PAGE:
The portable XRF geochemistry project aims to provide a framework for fast, effective geochemical analysis of the South Australian cover and ascertain whether this can give an indication as to what is happening deeper.
X-ray fluorescence (XRF) is a key field technique for mining and environmental applications. It is an analytical technique that returns information about the elemental composition of a sample, such as drill core, powdered rock or a hand specimen. In XRF, an x-ray is beamed at the sample. When the atoms are struck, different energies of x-ray are emitted in response. The spectrum of the emitted x-rays helps to identify which elements are present.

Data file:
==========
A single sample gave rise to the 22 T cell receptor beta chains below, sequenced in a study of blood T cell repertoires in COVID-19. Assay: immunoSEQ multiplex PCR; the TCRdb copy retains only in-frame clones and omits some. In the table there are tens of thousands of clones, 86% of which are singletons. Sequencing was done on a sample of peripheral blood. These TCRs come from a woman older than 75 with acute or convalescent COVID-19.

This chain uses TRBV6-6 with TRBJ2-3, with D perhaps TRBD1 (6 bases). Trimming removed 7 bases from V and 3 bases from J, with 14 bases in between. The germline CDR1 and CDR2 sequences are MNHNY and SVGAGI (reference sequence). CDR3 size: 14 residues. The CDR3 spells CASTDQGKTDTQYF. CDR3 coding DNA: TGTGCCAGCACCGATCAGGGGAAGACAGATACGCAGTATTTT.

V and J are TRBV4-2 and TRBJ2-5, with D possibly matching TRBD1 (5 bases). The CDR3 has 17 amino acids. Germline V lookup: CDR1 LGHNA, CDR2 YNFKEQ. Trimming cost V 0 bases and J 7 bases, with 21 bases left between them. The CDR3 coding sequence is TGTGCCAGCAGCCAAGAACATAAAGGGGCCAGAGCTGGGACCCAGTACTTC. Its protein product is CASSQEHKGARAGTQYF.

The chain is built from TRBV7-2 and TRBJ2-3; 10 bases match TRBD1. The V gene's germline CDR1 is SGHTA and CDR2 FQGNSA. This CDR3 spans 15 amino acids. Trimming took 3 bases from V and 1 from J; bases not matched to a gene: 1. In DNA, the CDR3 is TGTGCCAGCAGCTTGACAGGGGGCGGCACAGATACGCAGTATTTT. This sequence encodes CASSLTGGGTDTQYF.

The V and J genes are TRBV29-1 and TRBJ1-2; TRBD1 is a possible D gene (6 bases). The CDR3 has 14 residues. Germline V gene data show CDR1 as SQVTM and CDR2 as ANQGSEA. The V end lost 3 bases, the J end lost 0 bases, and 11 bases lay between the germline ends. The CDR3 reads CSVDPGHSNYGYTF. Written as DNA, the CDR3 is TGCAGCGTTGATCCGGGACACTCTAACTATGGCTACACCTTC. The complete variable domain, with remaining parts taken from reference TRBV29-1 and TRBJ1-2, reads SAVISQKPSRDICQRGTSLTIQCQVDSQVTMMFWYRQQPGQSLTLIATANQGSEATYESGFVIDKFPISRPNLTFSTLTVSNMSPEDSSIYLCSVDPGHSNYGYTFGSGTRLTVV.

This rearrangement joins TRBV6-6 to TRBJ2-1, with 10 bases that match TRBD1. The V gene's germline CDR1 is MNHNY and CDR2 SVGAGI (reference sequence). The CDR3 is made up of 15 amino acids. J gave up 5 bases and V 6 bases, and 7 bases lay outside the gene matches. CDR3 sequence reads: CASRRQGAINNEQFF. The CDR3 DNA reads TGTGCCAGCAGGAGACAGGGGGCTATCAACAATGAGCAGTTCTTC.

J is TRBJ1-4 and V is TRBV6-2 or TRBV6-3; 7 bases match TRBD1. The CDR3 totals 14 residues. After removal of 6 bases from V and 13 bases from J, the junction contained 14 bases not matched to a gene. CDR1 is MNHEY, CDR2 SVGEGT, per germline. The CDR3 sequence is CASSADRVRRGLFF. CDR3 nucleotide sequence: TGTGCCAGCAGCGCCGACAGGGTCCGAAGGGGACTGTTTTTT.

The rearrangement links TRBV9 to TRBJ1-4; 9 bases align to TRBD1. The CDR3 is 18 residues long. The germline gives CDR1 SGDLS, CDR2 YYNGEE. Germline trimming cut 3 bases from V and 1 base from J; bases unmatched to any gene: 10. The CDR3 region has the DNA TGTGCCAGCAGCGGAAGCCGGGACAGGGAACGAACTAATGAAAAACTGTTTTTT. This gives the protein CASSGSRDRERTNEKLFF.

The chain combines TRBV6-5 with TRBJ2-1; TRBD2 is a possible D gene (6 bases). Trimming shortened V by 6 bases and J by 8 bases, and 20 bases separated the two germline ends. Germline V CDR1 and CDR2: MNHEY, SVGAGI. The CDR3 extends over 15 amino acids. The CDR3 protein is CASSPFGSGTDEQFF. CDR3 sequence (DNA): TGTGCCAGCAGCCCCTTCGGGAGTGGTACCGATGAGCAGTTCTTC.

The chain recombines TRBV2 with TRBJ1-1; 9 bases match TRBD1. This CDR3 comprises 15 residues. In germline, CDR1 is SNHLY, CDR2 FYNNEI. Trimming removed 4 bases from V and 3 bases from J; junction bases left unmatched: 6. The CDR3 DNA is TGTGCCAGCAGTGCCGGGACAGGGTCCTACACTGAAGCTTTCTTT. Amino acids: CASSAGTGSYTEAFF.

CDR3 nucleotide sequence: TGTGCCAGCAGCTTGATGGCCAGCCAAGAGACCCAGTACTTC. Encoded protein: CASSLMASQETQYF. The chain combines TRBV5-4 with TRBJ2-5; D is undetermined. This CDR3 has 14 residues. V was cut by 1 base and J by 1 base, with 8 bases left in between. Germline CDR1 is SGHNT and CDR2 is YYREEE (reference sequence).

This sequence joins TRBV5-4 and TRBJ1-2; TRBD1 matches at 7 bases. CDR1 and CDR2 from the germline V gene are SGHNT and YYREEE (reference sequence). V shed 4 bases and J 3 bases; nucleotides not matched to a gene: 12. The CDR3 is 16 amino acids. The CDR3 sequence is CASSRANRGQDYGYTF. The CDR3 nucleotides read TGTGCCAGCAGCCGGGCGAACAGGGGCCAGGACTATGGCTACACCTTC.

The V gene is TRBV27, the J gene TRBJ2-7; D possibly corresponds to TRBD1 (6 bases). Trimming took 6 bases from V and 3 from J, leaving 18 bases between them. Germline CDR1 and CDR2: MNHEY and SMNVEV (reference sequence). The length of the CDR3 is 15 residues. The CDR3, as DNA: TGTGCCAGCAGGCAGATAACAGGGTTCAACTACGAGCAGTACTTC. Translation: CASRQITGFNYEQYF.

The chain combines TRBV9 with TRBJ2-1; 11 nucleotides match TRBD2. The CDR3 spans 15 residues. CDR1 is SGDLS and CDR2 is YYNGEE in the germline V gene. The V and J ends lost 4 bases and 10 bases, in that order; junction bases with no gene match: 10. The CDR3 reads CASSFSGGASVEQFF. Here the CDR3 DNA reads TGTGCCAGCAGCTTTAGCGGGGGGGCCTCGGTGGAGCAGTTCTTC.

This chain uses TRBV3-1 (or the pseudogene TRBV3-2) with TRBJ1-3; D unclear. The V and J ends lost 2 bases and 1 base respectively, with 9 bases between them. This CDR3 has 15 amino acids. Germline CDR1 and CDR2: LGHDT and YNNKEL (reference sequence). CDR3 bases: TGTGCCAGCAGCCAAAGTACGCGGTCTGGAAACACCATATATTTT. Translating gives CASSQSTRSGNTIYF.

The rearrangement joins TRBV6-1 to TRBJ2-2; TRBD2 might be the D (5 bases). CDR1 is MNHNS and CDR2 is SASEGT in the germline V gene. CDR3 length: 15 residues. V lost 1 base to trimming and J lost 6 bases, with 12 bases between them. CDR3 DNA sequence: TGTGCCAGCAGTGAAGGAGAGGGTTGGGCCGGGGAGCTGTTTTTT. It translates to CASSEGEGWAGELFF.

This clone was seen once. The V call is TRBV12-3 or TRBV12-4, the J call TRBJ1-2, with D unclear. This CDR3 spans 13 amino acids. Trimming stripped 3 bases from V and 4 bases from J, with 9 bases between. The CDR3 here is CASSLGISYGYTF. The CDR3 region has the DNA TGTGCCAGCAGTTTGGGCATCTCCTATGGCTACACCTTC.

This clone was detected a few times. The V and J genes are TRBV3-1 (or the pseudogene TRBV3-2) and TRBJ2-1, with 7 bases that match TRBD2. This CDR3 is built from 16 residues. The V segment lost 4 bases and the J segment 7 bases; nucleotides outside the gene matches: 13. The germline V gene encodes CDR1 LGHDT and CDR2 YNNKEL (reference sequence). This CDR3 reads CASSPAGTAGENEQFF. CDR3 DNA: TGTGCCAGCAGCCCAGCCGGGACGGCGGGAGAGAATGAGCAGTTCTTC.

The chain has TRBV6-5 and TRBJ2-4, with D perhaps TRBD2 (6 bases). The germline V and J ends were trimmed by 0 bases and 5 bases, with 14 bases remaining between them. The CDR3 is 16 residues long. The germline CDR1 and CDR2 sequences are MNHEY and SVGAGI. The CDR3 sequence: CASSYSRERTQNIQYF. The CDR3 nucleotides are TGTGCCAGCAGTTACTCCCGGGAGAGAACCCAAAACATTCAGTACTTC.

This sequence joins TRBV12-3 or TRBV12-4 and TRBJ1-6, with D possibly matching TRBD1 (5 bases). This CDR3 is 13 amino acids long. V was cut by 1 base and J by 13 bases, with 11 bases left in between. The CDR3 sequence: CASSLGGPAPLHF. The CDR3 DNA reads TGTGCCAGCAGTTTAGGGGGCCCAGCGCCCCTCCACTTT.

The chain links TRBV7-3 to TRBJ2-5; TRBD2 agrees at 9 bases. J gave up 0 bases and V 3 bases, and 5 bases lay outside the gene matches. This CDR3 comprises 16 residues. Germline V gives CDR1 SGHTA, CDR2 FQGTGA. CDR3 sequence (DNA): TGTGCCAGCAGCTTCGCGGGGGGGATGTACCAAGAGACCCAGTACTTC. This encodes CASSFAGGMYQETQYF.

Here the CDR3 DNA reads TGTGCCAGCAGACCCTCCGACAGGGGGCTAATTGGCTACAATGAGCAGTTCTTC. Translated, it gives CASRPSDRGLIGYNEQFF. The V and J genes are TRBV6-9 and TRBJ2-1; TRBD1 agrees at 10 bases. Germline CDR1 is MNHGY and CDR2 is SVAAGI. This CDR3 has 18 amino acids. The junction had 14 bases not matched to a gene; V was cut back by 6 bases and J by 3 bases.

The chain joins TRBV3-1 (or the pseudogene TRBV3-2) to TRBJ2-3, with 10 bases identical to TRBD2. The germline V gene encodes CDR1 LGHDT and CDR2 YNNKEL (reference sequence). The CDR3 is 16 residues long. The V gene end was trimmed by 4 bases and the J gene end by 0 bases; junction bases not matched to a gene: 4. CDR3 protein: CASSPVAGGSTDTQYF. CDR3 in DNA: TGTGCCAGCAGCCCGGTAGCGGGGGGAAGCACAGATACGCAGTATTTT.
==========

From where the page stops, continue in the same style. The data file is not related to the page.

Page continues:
The dawn of the portable XRF (pXRF) instruments have allowed the GSSA to provide near real-time support for operational field decisions, and are readily used for many of the programs based at the South Australia Drill Core Reference Library.
The pXRF project will increase the wealth of geochemistry data and has already been used in the recent Delamerian National Drilling Initiative (NDI) downhole portable X-ray flurosence study of Murray Basin regolith.
Future reviews of regolith geochemistry and stratigraphy in the Gawler Craton and Fowler/Eucla regions are also planned for this project.